The Cochrane report of 2019 summarizes numerous studies analyzing RRBM. The report concludes that RRBM reduces the incidence of breast cancer and/or the number of deaths or both.28 Heemskerk-Gerritsen and colleagues concluded from their study that RRBM was associated with lower mortality than surveillance for BRCA1 mutation carriers at the age of 65. The probability of not having died due to breast cancer was 99.7% for the RRBM BRCA1 group and 93% for the surveillance group. For BRCA2 mutation carriers, RRBM may lead to similar breast cancer-specific survival as surveillance rates, with 100% in the RRBM and 98% in the surveillance group; therefore discussion regarding RRBM for BRCA2 mutation carriers should be considered according to personal family history.29 In women who have had cancer in one breast, contralateral risk-reducing mastectomy (removing the other breast) may reduce the incidence of cancer in the healthy breast, but there is insufficient evidence that this improves survival because of the continuing risk of recurrence or metastases from the original cancer. The recommendation to undergo RRBM, in contrast to risk-reducing salpingectomy-oophorectomy, is not age-dependent, although superior cosmetic results are reported in younger women (30–40 years) when considering reconstruction.22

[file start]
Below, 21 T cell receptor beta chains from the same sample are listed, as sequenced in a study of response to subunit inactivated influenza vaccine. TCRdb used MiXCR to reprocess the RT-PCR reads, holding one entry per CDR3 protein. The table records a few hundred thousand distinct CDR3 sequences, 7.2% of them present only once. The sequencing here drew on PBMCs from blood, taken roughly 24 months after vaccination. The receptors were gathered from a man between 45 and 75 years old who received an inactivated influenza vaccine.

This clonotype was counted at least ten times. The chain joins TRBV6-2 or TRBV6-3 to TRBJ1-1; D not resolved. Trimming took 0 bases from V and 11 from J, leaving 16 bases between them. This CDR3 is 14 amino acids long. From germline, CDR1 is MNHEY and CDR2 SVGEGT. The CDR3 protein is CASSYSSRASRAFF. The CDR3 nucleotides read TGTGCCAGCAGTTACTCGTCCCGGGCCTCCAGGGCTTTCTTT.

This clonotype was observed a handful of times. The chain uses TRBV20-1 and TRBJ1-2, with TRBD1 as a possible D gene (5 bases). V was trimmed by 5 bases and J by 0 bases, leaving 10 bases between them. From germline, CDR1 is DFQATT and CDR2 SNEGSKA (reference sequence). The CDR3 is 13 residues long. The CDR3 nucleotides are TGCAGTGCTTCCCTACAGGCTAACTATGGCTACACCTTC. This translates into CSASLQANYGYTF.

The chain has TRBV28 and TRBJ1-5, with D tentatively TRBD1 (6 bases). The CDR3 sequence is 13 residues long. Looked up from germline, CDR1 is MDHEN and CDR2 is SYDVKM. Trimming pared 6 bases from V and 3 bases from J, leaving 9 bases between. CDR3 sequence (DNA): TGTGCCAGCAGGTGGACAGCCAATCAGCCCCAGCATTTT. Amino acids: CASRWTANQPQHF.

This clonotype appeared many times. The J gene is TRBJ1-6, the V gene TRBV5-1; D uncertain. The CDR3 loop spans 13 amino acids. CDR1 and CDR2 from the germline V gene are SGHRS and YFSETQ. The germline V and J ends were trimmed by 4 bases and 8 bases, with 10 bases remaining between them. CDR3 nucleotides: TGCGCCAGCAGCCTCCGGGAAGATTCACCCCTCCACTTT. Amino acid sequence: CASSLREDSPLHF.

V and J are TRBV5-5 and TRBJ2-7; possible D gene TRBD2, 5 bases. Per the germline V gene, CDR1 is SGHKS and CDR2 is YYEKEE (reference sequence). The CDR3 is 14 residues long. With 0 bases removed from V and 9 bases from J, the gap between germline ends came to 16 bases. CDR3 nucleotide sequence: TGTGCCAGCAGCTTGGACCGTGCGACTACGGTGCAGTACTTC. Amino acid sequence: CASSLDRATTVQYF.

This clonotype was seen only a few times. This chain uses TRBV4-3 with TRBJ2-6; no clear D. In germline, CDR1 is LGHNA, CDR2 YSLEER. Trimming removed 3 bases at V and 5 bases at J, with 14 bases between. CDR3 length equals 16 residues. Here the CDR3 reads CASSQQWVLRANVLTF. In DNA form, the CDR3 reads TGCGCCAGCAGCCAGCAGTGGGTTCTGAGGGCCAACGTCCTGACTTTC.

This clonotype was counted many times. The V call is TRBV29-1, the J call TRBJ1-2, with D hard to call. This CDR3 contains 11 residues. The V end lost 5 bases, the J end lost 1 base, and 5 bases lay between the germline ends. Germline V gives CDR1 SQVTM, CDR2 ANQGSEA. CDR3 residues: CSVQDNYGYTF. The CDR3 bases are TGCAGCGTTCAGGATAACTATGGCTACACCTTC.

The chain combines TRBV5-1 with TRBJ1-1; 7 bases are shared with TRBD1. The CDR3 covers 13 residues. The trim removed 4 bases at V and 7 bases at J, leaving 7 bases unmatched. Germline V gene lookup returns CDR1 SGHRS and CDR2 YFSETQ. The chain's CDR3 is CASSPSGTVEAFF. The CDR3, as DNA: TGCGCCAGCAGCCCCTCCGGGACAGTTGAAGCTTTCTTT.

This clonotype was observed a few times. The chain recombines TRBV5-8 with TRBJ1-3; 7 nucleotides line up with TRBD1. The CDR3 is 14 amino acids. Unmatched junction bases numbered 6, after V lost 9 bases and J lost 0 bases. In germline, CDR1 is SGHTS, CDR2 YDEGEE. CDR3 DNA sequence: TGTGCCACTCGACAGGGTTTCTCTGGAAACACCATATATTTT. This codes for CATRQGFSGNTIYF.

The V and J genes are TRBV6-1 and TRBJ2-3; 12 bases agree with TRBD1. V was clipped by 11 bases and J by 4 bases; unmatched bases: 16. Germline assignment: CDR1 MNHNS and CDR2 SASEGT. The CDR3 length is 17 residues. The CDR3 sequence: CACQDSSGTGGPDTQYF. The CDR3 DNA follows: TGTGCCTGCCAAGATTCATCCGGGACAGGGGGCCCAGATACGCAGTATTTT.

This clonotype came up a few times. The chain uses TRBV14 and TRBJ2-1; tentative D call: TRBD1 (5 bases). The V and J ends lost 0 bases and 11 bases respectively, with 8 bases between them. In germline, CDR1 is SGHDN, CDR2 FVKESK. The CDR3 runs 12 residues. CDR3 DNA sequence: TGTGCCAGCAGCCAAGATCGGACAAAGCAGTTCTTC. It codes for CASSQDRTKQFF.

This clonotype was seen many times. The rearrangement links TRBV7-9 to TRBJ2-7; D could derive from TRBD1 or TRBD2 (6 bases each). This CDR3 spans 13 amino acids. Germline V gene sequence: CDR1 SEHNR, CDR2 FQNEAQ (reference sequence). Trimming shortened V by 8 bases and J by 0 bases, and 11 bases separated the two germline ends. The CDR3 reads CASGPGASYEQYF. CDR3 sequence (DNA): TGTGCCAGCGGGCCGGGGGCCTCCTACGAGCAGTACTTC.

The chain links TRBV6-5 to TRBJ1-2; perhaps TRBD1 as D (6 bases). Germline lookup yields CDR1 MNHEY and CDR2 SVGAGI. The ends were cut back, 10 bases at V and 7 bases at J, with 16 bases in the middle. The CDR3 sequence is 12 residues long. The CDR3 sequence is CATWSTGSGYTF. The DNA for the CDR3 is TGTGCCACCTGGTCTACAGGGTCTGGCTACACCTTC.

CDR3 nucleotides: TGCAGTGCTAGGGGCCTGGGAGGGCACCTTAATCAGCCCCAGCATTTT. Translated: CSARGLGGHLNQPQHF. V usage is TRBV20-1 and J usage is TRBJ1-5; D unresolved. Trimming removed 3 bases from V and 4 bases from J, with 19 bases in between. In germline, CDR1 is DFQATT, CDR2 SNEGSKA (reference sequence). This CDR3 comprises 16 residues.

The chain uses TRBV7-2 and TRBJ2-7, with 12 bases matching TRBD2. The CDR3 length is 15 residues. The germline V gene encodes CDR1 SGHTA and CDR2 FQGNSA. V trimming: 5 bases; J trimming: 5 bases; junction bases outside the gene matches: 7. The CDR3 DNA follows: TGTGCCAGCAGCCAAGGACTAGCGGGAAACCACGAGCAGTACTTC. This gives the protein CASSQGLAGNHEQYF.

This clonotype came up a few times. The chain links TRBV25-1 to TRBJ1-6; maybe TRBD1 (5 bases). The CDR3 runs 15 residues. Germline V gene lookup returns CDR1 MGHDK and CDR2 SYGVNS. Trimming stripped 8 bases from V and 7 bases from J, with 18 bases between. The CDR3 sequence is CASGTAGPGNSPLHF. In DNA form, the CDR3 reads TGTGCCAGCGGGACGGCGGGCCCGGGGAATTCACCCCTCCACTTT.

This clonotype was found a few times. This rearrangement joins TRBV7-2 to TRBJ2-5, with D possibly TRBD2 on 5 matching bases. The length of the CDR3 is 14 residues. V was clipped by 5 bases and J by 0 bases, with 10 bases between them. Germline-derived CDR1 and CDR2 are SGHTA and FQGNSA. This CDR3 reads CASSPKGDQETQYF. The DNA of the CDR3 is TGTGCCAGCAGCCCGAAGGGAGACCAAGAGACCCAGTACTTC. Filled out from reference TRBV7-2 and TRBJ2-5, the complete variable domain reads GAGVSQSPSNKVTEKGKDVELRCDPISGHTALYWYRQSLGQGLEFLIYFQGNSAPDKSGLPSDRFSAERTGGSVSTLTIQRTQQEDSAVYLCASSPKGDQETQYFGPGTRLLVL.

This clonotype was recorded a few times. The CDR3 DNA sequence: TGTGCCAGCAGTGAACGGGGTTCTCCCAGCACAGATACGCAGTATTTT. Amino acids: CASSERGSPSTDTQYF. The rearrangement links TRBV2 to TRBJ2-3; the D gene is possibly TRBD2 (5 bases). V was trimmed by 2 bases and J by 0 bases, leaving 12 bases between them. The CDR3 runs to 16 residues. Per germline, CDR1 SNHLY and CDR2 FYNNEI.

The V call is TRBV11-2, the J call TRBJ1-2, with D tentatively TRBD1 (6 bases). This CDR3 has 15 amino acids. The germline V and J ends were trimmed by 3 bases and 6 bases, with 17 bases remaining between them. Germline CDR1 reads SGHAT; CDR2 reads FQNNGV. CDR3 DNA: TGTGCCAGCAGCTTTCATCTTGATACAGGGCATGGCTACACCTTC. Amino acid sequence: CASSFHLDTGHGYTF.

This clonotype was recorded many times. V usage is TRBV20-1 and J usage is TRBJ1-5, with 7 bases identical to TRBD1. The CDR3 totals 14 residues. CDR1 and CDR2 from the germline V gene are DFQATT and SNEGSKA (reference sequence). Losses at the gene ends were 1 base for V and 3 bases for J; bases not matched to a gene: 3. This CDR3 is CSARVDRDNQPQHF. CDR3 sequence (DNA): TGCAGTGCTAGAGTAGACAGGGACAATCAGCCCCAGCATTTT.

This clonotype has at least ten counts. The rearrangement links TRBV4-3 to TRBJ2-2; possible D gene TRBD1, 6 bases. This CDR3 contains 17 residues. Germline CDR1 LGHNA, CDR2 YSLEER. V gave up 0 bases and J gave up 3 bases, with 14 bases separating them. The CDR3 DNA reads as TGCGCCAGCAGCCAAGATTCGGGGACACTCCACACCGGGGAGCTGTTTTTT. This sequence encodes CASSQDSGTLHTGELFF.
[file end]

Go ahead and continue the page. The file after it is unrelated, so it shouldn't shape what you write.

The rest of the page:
In general, most women are satisfied with their decision to undergo RRBM and report reduced anxiety and worry of developing and dying from breast cancer. Although satisfied with the decision to undergo RRBM, some women report experiencing less satisfaction with the cosmetic results, body image, and sexual feelings.30

Risk-Reducing Bilateral Salpingectomy-Oophorectomy; Surgically Induced Menopause and Hormone Replacement Therapy